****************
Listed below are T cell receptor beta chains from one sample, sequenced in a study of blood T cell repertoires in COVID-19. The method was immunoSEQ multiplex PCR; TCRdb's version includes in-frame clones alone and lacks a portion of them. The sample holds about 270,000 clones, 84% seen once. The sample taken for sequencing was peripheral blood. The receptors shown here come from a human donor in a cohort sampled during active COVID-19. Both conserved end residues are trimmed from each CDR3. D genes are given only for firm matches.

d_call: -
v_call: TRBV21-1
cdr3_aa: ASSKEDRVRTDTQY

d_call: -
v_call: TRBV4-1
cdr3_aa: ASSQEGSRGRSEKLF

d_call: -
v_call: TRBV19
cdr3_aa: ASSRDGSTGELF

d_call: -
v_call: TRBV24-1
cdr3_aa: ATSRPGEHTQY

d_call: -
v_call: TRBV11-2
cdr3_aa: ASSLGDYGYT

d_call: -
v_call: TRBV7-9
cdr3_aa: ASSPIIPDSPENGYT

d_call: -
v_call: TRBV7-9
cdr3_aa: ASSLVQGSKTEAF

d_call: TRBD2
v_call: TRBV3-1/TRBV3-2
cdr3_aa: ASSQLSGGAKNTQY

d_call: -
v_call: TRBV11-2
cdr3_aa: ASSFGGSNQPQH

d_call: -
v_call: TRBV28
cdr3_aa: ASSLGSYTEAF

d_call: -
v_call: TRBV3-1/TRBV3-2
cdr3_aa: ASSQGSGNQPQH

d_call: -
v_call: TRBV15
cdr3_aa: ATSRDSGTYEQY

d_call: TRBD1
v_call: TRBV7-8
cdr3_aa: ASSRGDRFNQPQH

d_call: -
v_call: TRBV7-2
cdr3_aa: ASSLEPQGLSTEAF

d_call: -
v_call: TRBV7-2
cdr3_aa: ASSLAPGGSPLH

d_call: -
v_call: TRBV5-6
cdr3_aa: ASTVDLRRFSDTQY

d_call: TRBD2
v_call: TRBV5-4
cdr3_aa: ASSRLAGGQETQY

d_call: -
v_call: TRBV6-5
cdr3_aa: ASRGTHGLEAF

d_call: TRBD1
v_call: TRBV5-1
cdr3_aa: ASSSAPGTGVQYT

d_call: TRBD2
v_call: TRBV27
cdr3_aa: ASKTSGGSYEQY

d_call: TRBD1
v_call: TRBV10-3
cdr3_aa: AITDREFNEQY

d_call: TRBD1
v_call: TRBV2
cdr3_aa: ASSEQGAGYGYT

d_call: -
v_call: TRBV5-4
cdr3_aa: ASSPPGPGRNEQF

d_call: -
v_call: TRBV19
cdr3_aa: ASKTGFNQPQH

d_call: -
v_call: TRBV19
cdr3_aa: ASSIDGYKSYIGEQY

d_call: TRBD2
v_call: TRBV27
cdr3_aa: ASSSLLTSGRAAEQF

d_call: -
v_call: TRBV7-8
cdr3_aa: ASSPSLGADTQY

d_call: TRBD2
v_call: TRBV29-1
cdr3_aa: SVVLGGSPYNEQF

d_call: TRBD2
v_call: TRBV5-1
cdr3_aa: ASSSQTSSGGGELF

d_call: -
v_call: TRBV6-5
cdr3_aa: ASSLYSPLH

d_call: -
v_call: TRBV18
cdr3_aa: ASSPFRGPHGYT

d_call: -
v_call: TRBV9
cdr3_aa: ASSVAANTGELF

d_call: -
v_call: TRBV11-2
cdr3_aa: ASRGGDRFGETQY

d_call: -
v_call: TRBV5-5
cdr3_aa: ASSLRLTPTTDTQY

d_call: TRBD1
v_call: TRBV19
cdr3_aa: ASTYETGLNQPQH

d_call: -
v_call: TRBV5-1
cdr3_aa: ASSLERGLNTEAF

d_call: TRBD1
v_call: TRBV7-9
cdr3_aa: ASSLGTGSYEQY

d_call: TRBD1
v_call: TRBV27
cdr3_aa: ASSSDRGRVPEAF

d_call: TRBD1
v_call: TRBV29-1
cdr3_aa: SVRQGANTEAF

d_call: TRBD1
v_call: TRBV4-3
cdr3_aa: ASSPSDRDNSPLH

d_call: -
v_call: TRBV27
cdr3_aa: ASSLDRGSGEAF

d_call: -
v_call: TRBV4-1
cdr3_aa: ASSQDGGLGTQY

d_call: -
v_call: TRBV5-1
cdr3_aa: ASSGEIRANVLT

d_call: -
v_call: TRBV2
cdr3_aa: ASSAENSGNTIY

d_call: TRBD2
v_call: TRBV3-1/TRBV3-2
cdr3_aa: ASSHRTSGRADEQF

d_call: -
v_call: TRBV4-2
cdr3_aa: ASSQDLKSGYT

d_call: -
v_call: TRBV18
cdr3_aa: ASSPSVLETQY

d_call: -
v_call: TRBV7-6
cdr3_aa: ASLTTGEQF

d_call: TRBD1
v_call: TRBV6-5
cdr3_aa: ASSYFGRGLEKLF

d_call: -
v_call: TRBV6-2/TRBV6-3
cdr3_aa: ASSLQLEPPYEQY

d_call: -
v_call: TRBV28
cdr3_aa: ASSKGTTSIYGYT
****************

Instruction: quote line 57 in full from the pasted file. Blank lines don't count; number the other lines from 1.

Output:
v_call: TRBV5-1